Director Kirby Dick has in just a few years become the cinema's exposer-in-chief of institutional hypocrisy. In his 2005 Twist of Faith, he put a candid, personal face to the tragic phenomenon of sexual abuse of minors by Roman Catholic clergy. The film received a well-deserved Oscar nomination for Best Documentary. Dick followed that up with This Film is Not Yet Rated, which revealed the secrecy and double standards employed by the Motion Picture Association of America.
Outrage, which is gradually being released in major US cities, is Dick's most ambitious and accomplished exposé yet. In it, the filmmaker uncovers the damage caused by closeted gay lawmakers and politicians. The self-protective, hypocritical behavior of such former and current leaders as Larry Craig, Jim McGreevey and Florida Governor Charlie Crist, among others, is laid bare through eyewitness accounts and personal testimonials.
McGreevey, to his credit, has seen the error of his ways while he was the closeted Governor of New Jersey. He and his ex-wife, Dina, are the film's most honest and compelling interview subjects. Other interviewees include playwright/activists Larry Kramer and Tony Kushner, out congresswoman Tammy Baldwin, out congressmen Barney Frank and Jim Kolbe, AIDS activist Rodger McFarlane (who just recently passed away) and commentators Andrew Sullivan and Michelangelo Signorile.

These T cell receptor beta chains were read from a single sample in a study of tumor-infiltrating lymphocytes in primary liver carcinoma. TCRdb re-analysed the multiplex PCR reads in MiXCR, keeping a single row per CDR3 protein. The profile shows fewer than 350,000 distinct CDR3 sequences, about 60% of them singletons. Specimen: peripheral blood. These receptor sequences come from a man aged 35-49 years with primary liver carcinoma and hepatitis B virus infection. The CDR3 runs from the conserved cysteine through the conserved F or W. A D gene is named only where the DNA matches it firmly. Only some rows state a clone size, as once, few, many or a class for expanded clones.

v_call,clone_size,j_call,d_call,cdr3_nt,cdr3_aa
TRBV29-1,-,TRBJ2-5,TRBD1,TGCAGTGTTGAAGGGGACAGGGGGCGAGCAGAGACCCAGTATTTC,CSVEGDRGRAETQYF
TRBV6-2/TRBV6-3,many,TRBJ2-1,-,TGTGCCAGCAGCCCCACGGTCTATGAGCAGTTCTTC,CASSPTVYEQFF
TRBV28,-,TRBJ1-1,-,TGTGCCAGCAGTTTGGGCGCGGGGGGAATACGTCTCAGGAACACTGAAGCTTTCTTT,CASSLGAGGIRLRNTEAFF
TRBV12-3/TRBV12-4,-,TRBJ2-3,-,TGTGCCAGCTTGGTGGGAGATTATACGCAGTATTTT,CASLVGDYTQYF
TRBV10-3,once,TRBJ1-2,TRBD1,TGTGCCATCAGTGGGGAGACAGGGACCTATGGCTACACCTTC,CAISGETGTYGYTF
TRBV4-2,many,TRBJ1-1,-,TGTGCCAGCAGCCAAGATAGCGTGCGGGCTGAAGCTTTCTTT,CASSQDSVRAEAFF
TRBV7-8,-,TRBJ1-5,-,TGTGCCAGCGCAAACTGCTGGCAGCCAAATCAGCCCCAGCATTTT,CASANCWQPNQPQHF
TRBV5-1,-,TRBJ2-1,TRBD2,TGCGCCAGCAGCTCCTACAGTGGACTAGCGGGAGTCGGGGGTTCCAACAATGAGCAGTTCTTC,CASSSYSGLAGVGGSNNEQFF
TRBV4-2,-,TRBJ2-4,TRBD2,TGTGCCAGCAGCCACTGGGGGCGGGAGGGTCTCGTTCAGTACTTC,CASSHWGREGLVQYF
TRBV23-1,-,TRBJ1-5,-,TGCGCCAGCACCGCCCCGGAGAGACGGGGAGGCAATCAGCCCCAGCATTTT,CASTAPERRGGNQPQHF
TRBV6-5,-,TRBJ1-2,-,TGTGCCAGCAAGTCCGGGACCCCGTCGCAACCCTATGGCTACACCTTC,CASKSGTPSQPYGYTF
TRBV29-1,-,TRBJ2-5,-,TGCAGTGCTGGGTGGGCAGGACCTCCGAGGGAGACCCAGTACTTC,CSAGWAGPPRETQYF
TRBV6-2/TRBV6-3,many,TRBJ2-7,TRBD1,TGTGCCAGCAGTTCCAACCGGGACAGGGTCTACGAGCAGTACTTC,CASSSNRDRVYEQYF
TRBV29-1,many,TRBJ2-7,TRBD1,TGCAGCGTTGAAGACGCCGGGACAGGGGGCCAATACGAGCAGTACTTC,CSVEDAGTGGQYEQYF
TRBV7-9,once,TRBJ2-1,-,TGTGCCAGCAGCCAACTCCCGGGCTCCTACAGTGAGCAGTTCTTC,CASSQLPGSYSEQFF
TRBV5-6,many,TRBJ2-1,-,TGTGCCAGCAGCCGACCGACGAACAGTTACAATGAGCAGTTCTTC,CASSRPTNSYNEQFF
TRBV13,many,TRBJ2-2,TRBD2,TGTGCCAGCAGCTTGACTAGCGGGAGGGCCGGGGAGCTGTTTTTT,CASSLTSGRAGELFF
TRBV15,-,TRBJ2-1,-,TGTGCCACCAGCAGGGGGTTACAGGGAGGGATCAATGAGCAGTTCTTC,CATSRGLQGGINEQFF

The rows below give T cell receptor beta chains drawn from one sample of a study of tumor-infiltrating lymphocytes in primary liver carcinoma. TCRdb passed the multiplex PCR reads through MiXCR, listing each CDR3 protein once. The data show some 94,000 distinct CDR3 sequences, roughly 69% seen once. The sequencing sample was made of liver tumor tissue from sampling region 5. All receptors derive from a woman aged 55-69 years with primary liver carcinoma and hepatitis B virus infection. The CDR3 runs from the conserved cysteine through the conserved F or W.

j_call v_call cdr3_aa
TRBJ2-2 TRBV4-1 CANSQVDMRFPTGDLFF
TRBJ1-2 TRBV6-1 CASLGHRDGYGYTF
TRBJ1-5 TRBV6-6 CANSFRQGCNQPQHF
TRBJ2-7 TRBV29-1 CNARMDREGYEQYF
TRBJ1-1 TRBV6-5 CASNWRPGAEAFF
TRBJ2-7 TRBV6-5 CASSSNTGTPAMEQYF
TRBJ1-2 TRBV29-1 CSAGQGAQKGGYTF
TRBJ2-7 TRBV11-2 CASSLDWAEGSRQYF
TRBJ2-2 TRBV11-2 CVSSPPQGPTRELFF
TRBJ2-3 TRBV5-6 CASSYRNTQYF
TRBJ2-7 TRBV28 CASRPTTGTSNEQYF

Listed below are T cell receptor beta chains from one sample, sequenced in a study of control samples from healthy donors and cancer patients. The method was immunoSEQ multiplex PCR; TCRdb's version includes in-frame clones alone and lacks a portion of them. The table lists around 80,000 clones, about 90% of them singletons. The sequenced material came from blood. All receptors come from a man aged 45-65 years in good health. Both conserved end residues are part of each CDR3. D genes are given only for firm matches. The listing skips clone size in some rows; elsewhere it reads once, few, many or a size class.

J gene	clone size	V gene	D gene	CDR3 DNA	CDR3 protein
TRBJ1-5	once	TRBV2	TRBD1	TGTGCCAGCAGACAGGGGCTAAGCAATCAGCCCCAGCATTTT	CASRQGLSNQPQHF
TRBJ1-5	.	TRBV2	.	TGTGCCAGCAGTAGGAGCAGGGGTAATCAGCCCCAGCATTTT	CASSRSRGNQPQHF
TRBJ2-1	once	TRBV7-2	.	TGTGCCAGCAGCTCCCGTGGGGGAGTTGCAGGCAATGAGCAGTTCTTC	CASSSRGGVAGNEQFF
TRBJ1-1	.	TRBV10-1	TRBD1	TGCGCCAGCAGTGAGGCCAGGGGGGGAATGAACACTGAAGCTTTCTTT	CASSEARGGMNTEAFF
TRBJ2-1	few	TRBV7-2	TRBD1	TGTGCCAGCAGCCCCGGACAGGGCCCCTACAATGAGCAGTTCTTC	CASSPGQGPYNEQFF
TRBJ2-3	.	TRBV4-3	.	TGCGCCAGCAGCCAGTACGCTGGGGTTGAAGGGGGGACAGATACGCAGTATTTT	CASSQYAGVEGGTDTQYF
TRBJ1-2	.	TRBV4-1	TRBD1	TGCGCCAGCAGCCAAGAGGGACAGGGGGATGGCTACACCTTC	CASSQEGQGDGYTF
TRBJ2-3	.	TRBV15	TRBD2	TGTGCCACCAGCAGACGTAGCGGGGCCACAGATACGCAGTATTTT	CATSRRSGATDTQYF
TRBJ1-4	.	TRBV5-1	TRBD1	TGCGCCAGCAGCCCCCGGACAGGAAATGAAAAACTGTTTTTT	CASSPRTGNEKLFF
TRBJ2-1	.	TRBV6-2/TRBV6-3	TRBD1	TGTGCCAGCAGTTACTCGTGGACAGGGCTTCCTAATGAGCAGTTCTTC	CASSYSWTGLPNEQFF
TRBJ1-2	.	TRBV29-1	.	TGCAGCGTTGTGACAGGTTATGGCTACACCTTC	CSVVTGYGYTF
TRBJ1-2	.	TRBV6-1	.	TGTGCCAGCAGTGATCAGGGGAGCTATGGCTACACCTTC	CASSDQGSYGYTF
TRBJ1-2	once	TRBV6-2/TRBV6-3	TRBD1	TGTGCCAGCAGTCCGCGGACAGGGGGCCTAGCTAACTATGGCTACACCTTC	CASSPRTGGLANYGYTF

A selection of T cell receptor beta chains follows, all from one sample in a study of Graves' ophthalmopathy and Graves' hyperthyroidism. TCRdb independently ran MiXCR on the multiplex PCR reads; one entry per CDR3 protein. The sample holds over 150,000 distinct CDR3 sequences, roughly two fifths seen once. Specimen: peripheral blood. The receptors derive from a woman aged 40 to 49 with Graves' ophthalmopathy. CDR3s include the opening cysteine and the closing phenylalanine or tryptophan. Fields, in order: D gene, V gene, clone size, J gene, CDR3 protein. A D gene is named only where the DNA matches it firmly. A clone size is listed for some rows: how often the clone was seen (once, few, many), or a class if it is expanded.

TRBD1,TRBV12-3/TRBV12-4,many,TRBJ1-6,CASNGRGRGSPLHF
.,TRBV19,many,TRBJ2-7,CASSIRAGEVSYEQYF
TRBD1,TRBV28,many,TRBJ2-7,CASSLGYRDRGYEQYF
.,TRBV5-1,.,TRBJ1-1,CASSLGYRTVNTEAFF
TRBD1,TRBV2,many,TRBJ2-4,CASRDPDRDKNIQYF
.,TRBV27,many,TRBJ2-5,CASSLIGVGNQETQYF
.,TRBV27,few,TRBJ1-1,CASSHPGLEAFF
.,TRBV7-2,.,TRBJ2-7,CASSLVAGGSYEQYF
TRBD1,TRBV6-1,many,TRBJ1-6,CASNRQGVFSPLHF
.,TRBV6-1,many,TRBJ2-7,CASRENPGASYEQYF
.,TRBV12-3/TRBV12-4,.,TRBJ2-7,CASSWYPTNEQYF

Dick and company rail effectively against their closeted targets' anti-GLBT protection and legislation records, though journalistic balance is sometimes lacking. This is most notable when the film reviews each politician's voting history on matters of importance to the GLBT community.
While some have a reprehensible 0% vote in favor of gay adoption, same-sex marriage, AIDS funding and/or the military's "Don't Ask, Don't Tell" policy, we're told a few have voted in favor of our community's concerns as much as 27% of the time. However, Dick fails to acknowledge those GLBT issues they supported. He runs the risk of demonizing all the politicians equally, when some may well deserve our disdain more than others.
This is a relatively small criticism, though, compared to the personal, cultural and national tragedies wrought by a handful of ambitious, seemingly self-loathing homosexual men hiding behind "beard" wives and religious zealotry. Outrage is a most appropriate title not only for the film, but for many viewers' reaction to it.
Click here to watch the trailer for Outrage.
UPDATE: Outrage is now available on DVD from Amazon.com.
Review by Rev. Chris Carpenter, resident film critic of Movie Dearest and the Orange County and Long Beach Blade.